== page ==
“If you wouldn’t ask someone what they had for lunch, it probably isn’t appropriate for you to ask them questions about feeding their baby,” she said.
“Also, don’t touch a woman’s bump unless she has given you permission.”
Grant issued the advice after a small study revealed “community surveillance” of pregnant women and baby feeding had significantly increased.
In the study, published in ‘Families Relationships and Society’, researchers interviewed mother-grandmother pairs and found the public judging of women had increased between generations.
The six mother-grandmother pairs were from deprived urban areas of South Wales. These areas were selected because of low rates of breastfeeding and high rates of public health intervention.
The mothers’ youngest children were aged between six weeks and 25 months. The mothers themselves were aged between 22 and 43 years, and the grandmothers between 42 and 74 years.
Many of the new mothers reported feeling watched, evaluated and judged, and some reported experiences of being questioned by strangers about their choices during pregnancy and when feeding their babies.
Participants also reported a range of pressures to feed their babies in particular ways, including a general desire to breastfeed, as opposed to using infant formula, and information from midwives resulting in a view that “breast is best”.
The new mothers felt the most challenging form of surveillance was from strangers, as they were less able to control it.
One recounted a visit to a café where the waiter acted “like the food police” refusing to serve the afternoon tea she had ordered because of her “big belly”, showing that she was pregnant.
During her interview, this mother said she felt as though she, or at least her bump, was “everyone’s property”.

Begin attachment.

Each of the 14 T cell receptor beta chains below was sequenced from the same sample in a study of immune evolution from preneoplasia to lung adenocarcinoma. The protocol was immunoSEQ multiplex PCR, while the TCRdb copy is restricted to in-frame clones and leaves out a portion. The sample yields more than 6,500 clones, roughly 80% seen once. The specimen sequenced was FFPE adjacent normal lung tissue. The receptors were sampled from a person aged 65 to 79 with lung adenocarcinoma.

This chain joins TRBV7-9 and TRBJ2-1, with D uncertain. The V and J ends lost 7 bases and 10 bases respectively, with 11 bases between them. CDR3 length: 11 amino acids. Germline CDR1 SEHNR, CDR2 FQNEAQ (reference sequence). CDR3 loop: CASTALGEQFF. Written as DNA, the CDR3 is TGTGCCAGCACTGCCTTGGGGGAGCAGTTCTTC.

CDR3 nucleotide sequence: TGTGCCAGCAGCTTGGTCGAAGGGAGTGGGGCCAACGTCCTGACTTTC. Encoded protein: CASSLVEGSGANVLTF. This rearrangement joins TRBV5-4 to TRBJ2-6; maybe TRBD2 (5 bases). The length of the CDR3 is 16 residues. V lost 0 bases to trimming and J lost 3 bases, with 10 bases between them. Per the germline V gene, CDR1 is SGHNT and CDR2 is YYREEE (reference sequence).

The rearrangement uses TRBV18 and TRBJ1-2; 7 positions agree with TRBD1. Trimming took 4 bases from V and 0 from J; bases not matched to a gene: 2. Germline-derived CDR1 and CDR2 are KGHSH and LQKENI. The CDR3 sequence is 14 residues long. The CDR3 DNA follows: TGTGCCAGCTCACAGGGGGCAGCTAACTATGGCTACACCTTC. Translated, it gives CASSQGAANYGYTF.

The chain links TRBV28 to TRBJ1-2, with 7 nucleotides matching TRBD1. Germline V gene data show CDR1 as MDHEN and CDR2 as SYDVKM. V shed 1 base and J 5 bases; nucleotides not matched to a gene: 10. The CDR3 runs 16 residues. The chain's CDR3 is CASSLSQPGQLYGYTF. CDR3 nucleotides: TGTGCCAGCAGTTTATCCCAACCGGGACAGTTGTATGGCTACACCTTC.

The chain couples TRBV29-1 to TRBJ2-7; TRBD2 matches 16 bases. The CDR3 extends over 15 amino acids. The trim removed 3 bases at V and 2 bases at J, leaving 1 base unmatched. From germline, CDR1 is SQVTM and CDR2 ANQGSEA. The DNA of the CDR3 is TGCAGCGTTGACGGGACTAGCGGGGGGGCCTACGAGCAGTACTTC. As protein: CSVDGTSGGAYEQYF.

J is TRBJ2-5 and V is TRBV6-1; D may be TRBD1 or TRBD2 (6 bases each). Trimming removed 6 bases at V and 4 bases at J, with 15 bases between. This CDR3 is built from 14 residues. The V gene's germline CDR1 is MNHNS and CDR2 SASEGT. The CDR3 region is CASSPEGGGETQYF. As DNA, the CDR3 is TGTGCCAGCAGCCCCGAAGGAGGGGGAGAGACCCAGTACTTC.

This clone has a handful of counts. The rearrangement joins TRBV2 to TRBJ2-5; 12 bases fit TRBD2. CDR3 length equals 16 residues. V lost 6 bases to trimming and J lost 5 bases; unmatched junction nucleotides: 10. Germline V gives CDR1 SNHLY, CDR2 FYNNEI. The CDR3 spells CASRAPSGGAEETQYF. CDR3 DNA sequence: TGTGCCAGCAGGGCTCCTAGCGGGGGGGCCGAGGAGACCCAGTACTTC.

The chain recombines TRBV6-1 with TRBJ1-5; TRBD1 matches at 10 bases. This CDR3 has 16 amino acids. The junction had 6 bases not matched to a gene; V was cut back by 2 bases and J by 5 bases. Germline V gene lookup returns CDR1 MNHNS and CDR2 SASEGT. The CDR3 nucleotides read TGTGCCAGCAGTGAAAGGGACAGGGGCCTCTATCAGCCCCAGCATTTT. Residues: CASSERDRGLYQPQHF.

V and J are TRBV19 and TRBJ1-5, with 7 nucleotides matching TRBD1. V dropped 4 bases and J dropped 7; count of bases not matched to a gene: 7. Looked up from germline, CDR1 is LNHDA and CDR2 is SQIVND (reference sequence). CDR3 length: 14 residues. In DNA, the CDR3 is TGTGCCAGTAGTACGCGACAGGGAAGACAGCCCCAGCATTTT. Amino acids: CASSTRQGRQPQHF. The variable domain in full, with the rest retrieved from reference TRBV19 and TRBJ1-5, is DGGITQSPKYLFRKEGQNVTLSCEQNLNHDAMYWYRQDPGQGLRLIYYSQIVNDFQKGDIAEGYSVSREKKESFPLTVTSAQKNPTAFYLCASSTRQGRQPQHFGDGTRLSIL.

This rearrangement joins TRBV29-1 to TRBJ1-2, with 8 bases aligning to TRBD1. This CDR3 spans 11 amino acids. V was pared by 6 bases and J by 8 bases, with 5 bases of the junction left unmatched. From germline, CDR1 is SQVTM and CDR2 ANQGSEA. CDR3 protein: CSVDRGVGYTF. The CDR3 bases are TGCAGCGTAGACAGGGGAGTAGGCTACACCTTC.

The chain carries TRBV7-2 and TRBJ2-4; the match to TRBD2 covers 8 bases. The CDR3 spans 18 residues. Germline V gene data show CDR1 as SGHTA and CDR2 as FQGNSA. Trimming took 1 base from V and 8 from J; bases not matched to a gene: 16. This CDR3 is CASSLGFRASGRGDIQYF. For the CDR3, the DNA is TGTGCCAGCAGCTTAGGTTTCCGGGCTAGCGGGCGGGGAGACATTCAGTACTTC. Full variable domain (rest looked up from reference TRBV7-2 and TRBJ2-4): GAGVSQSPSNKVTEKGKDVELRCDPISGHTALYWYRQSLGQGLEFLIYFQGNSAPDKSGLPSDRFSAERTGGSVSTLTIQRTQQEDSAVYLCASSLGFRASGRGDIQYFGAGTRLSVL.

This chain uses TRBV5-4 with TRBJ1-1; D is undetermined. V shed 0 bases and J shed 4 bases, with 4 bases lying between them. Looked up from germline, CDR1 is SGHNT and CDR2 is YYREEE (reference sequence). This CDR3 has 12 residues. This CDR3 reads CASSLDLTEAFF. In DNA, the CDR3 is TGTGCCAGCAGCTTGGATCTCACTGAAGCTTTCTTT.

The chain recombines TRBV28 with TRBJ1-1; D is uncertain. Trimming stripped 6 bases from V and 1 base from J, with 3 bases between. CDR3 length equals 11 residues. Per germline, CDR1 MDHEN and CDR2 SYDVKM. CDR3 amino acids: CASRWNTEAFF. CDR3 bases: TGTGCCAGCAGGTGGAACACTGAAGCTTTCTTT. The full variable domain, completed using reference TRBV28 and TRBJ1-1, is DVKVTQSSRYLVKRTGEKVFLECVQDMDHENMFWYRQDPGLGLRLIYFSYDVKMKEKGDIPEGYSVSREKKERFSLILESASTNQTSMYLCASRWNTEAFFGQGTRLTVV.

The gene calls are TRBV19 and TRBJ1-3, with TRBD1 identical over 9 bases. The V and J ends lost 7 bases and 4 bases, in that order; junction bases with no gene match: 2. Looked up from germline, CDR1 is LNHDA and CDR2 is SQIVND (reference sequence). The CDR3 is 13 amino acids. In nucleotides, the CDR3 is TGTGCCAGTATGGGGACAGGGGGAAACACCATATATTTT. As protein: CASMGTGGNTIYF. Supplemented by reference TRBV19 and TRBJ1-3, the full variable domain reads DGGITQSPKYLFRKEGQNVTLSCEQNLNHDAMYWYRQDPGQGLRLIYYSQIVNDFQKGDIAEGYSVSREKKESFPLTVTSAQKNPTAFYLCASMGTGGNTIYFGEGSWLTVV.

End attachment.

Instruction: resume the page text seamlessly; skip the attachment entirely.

Update: This article originally referred to Aimee Grant as a doctor. This has been corrected to researcher.
One of the mothers shared comments from her family members about the frequency of her baby’s feeds and admitted it made her question her ability to feed her baby properly.
Another recounted that a relative had told her she couldn’t drink alcohol on a night out because she was breastfeeding. She felt this intervention was “intrusive and rude”, as she had already spoken to her health visitor regarding how she could safely feed her baby with breastmilk and drink alcohol.
Dr Grant, who led the research, said: “The mothers in our study described how this intrusive policing of lifestyle choices began in pregnancy and then continued to impact on their everyday lives, particularly through infant feeding.
“This observation and interference by others can result in pregnant women and new mothers performing public motherhood in ways that are highly self-aware and self-conscious, which makes it difficult to follow advice from health professionals.
“If a mum has any medical concerns, as always, she should contact her midwife, health visitor or GP.”
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